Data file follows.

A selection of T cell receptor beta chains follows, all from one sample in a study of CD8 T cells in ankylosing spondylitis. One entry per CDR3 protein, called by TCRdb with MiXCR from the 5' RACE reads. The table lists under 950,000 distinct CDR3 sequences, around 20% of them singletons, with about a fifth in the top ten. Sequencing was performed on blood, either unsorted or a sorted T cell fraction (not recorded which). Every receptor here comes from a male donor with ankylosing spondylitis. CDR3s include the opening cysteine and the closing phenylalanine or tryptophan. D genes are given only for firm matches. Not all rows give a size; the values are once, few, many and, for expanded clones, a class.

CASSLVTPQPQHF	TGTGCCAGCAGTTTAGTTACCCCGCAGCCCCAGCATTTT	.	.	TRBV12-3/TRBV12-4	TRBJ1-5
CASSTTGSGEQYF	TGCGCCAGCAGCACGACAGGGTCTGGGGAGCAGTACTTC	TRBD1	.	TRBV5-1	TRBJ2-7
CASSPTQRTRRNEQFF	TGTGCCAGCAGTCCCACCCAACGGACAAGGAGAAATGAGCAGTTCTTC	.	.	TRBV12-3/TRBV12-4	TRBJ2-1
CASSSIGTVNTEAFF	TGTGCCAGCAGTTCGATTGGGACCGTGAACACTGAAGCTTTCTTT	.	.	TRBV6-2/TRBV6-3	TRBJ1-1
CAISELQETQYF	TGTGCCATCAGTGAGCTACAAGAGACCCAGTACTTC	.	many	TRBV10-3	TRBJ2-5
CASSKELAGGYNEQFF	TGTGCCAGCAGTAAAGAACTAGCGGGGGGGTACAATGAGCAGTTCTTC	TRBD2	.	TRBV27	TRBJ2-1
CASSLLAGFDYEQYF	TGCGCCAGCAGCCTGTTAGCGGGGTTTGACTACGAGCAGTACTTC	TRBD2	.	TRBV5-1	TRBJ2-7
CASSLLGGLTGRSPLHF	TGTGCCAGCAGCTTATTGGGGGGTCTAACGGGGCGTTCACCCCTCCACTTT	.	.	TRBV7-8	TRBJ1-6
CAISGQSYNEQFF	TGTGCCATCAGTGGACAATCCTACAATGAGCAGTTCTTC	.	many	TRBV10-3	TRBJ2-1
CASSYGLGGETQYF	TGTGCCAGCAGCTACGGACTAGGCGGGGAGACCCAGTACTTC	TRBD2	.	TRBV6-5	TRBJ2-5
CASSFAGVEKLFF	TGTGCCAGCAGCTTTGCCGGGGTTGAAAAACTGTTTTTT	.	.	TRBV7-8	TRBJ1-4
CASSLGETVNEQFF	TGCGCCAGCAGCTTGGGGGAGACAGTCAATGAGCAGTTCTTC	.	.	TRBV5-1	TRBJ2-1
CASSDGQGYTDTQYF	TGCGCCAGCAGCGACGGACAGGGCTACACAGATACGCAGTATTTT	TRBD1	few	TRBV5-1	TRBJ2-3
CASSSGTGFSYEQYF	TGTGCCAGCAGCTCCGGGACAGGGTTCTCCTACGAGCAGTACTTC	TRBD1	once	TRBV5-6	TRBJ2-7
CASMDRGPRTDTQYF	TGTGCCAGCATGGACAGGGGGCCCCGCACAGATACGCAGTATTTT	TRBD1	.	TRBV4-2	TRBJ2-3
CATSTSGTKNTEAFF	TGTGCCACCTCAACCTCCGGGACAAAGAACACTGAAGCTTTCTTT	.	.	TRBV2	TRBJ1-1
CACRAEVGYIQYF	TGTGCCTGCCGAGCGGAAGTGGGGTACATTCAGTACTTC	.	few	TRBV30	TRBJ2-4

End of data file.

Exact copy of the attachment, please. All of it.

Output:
A selection of T cell receptor beta chains follows, all from one sample in a study of CD8 T cells in ankylosing spondylitis. One entry per CDR3 protein, called by TCRdb with MiXCR from the 5' RACE reads. The table lists under 950,000 distinct CDR3 sequences, around 20% of them singletons, with about a fifth in the top ten. Sequencing was performed on blood, either unsorted or a sorted T cell fraction (not recorded which). Every receptor here comes from a male donor with ankylosing spondylitis. CDR3s include the opening cysteine and the closing phenylalanine or tryptophan. D genes are given only for firm matches. Not all rows give a size; the values are once, few, many and, for expanded clones, a class.

CASSLVTPQPQHF	TGTGCCAGCAGTTTAGTTACCCCGCAGCCCCAGCATTTT	.	.	TRBV12-3/TRBV12-4	TRBJ1-5
CASSTTGSGEQYF	TGCGCCAGCAGCACGACAGGGTCTGGGGAGCAGTACTTC	TRBD1	.	TRBV5-1	TRBJ2-7
CASSPTQRTRRNEQFF	TGTGCCAGCAGTCCCACCCAACGGACAAGGAGAAATGAGCAGTTCTTC	.	.	TRBV12-3/TRBV12-4	TRBJ2-1
CASSSIGTVNTEAFF	TGTGCCAGCAGTTCGATTGGGACCGTGAACACTGAAGCTTTCTTT	.	.	TRBV6-2/TRBV6-3	TRBJ1-1
CAISELQETQYF	TGTGCCATCAGTGAGCTACAAGAGACCCAGTACTTC	.	many	TRBV10-3	TRBJ2-5
CASSKELAGGYNEQFF	TGTGCCAGCAGTAAAGAACTAGCGGGGGGGTACAATGAGCAGTTCTTC	TRBD2	.	TRBV27	TRBJ2-1
CASSLLAGFDYEQYF	TGCGCCAGCAGCCTGTTAGCGGGGTTTGACTACGAGCAGTACTTC	TRBD2	.	TRBV5-1	TRBJ2-7
CASSLLGGLTGRSPLHF	TGTGCCAGCAGCTTATTGGGGGGTCTAACGGGGCGTTCACCCCTCCACTTT	.	.	TRBV7-8	TRBJ1-6
CAISGQSYNEQFF	TGTGCCATCAGTGGACAATCCTACAATGAGCAGTTCTTC	.	many	TRBV10-3	TRBJ2-1
CASSYGLGGETQYF	TGTGCCAGCAGCTACGGACTAGGCGGGGAGACCCAGTACTTC	TRBD2	.	TRBV6-5	TRBJ2-5
CASSFAGVEKLFF	TGTGCCAGCAGCTTTGCCGGGGTTGAAAAACTGTTTTTT	.	.	TRBV7-8	TRBJ1-4
CASSLGETVNEQFF	TGCGCCAGCAGCTTGGGGGAGACAGTCAATGAGCAGTTCTTC	.	.	TRBV5-1	TRBJ2-1
CASSDGQGYTDTQYF	TGCGCCAGCAGCGACGGACAGGGCTACACAGATACGCAGTATTTT	TRBD1	few	TRBV5-1	TRBJ2-3
CASSSGTGFSYEQYF	TGTGCCAGCAGCTCCGGGACAGGGTTCTCCTACGAGCAGTACTTC	TRBD1	once	TRBV5-6	TRBJ2-7
CASMDRGPRTDTQYF	TGTGCCAGCATGGACAGGGGGCCCCGCACAGATACGCAGTATTTT	TRBD1	.	TRBV4-2	TRBJ2-3
CATSTSGTKNTEAFF	TGTGCCACCTCAACCTCCGGGACAAAGAACACTGAAGCTTTCTTT	.	.	TRBV2	TRBJ1-1
CACRAEVGYIQYF	TGTGCCTGCCGAGCGGAAGTGGGGTACATTCAGTACTTC	.	few	TRBV30	TRBJ2-4